There’s no denying the ultimate convenience of shopping online. Thanks to the world wide web, you can buy movie tickets in your underwear, Louboutins at 2am and groceries from an iPhone.
But that doesn’t mean you shouldn’t be careful. Hidden within this burgeoning community of e-tailers are plenty of shady operations, each designed to take advantage of unsuspecting customers. But getting scammed is one hundred percent avoidable. Here are six safety tips for fraud free internet ordering.
1. Stop the scam before it starts.
We can not emphasize this enough: if you aren’t familiar with the seller or store, DO YOUR RESEARCH. Ninty-nine point nine percent of the time you will be protected by well-known companies such as Macy’s or Zappos. (Yes, we know Zappos’ security was recently breached—we’ll address that situation in rule number 2.) But smaller boutiques offer less assurance. Without the solid evidence that a brick and mortar provides, you will have to dig a little deeper.
Start simple: Google the name of the company in question and try looking it up on shopping-centric sites, like Consumer Reports, Racked or right here, on Luckymag.com. If you are still dubious, attempt searching the name again with "scam" at the end. If you are dealing with fraud, chances are another unsatisfied customer has already reported it. Also, calling always helps. If you can never get an actual person on the phone then it’s probably a business you don’t want to deal with.
2. Be super stingy with your personal information.
First, if you plan on doing a lot of your spending online, consider creating a separate email account, just for transactions. This assures your regular address will not land on any spam lists or fall in the wrong hands. Next, since many e-commerce sites require you to create a profile, use a different password from your personal email and bank account. As we mentioned in our first tip, Zappos.com was recently hacked into, despite it’s usual secure status. Credit card numbers remained safe, but account names and passwords were lifted. Having multiple pins keeps you from being vulnerable in similar situations.
After your first order, many e-commerce sites will offer to save your credit card number for you. This may seem very convenient at first, but we recommend declining. It’s much safer not to have a direct line to your money. Instead, sign up for Paypal, which will saves all your billing information in one secure area. Then, whenever possible, try to shop at places that allow you check out through the payment site. Pretty much anywhere affiliated with Paypal is going to be secure and, if something does go awry, members are guaranteed full refunds—no questions asked.
Finally and most importantly, do not ever (ever!) give out your social security or bank account number. No legit store will ever ask this of you! The only thing that is needed to complete a transaction is your credit card information, accompanied by a shipping and billing address.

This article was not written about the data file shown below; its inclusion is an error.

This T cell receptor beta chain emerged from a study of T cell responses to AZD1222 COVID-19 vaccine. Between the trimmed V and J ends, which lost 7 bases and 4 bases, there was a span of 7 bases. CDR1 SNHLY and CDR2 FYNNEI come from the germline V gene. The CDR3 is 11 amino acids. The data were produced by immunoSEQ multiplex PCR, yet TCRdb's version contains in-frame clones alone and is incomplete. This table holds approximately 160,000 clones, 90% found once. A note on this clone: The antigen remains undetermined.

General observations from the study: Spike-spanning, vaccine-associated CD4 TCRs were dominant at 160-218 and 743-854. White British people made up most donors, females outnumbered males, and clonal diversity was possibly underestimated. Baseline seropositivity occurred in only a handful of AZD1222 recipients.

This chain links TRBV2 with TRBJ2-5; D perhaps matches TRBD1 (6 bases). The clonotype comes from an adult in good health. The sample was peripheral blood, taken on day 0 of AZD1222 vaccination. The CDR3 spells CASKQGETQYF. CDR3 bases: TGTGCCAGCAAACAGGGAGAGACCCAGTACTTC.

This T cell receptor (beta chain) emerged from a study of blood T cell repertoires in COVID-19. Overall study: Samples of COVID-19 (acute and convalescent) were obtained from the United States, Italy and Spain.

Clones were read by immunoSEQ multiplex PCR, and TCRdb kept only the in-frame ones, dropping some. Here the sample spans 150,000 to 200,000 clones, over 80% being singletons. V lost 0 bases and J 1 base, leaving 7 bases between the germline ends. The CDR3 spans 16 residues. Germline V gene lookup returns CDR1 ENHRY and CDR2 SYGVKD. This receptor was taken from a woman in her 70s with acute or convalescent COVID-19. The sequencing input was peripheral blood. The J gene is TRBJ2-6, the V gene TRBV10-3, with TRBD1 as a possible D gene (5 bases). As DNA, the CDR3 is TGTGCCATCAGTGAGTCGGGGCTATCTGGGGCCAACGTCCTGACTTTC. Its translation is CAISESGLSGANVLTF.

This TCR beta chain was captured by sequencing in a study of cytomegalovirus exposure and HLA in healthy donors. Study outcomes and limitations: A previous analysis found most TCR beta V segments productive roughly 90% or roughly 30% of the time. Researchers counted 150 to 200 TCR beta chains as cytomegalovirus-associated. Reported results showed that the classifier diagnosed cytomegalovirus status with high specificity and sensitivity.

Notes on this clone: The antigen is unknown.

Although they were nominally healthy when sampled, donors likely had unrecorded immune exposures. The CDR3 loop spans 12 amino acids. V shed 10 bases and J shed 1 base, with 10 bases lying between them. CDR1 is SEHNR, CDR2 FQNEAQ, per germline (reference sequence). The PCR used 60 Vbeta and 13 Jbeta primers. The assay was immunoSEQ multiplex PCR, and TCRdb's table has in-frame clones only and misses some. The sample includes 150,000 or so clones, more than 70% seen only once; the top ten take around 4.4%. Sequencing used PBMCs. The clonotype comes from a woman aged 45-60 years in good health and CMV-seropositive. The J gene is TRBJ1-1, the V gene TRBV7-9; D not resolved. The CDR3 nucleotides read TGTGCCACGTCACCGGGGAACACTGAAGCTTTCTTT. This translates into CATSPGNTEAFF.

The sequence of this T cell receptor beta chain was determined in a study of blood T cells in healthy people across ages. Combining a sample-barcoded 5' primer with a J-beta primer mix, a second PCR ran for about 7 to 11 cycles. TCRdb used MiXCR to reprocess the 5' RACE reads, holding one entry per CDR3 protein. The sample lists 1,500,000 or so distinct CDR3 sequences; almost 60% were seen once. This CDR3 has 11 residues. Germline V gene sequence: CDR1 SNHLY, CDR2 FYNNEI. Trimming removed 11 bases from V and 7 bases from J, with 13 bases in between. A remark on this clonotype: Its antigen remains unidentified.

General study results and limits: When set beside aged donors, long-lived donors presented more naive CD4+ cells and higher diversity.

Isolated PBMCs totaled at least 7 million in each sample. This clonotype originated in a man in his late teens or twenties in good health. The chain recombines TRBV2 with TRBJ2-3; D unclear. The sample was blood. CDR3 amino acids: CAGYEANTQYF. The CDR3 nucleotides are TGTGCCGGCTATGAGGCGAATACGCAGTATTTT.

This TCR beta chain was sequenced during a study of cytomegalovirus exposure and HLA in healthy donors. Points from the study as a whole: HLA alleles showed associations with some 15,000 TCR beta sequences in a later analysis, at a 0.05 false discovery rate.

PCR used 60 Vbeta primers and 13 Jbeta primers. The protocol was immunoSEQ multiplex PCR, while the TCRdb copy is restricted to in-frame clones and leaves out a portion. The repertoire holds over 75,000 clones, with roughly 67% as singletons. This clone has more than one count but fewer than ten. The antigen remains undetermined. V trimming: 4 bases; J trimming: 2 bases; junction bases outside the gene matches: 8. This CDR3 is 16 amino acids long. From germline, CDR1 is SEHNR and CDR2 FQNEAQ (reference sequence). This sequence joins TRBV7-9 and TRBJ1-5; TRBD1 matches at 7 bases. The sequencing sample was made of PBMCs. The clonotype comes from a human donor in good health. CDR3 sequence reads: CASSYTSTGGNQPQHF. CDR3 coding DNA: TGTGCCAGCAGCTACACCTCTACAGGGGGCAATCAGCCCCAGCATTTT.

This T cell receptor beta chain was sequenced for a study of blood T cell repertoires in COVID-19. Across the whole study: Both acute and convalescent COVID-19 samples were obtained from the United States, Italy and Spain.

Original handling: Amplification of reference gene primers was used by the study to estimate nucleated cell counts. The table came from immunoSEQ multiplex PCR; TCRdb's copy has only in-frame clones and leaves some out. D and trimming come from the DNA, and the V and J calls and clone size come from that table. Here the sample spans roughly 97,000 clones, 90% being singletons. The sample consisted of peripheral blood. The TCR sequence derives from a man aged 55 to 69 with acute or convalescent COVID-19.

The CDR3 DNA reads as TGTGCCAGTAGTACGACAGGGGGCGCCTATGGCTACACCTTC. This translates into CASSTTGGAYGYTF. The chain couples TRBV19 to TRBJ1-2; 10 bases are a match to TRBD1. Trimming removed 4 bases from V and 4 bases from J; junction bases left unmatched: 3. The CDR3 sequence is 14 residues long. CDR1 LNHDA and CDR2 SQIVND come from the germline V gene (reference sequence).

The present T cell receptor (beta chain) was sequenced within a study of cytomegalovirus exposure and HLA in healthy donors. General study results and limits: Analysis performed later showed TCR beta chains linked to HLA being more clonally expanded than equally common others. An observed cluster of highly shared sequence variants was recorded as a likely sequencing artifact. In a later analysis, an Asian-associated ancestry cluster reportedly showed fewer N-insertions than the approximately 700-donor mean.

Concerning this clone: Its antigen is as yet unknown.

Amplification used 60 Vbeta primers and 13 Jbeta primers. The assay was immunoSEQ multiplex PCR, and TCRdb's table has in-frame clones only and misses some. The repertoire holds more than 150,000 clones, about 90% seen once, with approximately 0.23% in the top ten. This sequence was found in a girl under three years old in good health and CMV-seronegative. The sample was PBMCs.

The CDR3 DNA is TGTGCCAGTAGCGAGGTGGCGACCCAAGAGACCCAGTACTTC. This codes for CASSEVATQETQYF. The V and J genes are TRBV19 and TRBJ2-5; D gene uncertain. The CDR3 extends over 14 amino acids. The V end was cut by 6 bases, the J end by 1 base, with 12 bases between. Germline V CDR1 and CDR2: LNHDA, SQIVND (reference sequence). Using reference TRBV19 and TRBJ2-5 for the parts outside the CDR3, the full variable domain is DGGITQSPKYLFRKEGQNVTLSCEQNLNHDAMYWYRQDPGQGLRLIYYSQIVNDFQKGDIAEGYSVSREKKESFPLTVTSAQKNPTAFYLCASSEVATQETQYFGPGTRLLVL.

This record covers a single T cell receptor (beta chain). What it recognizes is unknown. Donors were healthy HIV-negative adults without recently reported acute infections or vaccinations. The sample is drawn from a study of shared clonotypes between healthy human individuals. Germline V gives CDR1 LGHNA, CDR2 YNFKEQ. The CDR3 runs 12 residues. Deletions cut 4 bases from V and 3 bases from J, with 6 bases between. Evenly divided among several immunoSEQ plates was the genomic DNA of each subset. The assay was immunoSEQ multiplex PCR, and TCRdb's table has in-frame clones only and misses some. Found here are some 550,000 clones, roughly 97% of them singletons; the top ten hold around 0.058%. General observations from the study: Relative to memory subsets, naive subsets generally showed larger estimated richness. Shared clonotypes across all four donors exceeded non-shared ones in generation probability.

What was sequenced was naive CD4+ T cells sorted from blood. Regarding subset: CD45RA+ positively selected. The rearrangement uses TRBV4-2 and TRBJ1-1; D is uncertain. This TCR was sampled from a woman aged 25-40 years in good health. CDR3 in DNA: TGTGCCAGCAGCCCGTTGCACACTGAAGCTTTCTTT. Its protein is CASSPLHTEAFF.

3. Investigate the security companies affiliated with the site.
As we mentioned above, PayPal is always a good one to look for. However the McAfee or Verisign emblems at the bottom of the page also ensure consumer protection. Do not take a random stamp that says "Secure Site" at face value; instead, exhaustively background check each affiliated brand. After all, if a scam artist has gone to the trouble of creating a fake business, wouldn’t they also design a false policy to accompany it?
4. Limit your spending to personal devices.
Logging into public systems to buy things makes you susceptible to hackers who might use the same computer later. Everything that you input leaves an easily retrievable trail for those who know how to look. So browse away in internet cafes and public libraries. But don’t whip out the plastic unless you are in the privacy of your own home.
5. Major labels only have one main site.
Although you might find some of your favorite designers at a number of multi-branded sites, be wary of any web pages that sell one type of product exclusively, but aren’t affiliated with the actual label. (I.e., a site that carries just Louboutins but isn’t the official Christian Louboutin site.) Many fake companies will steal product images from legit boutiques, mark them with temptingly low prices and then send a shoddy knock-off to buyers. Do not be fooled by this! As we emphasized in our tutorial on spotting a fake: if it seems too good to be true…it probably is.
6. Above all: trust those instincts!
The majority of the time, you gut is going to tell you something is wrong before you start even start digging. If something seems even a little bit off, you might not bother pursuing the matter at all. There are thousands or shopping options online, why not move on to one you know is completely safe? If you’re looking for a specific item, try searching Shopstyle.com, Boutiques.com or Amazon.com to see what other stores carry it.
What safety tips do you follow when shopping online? Share them with us in the comments below!
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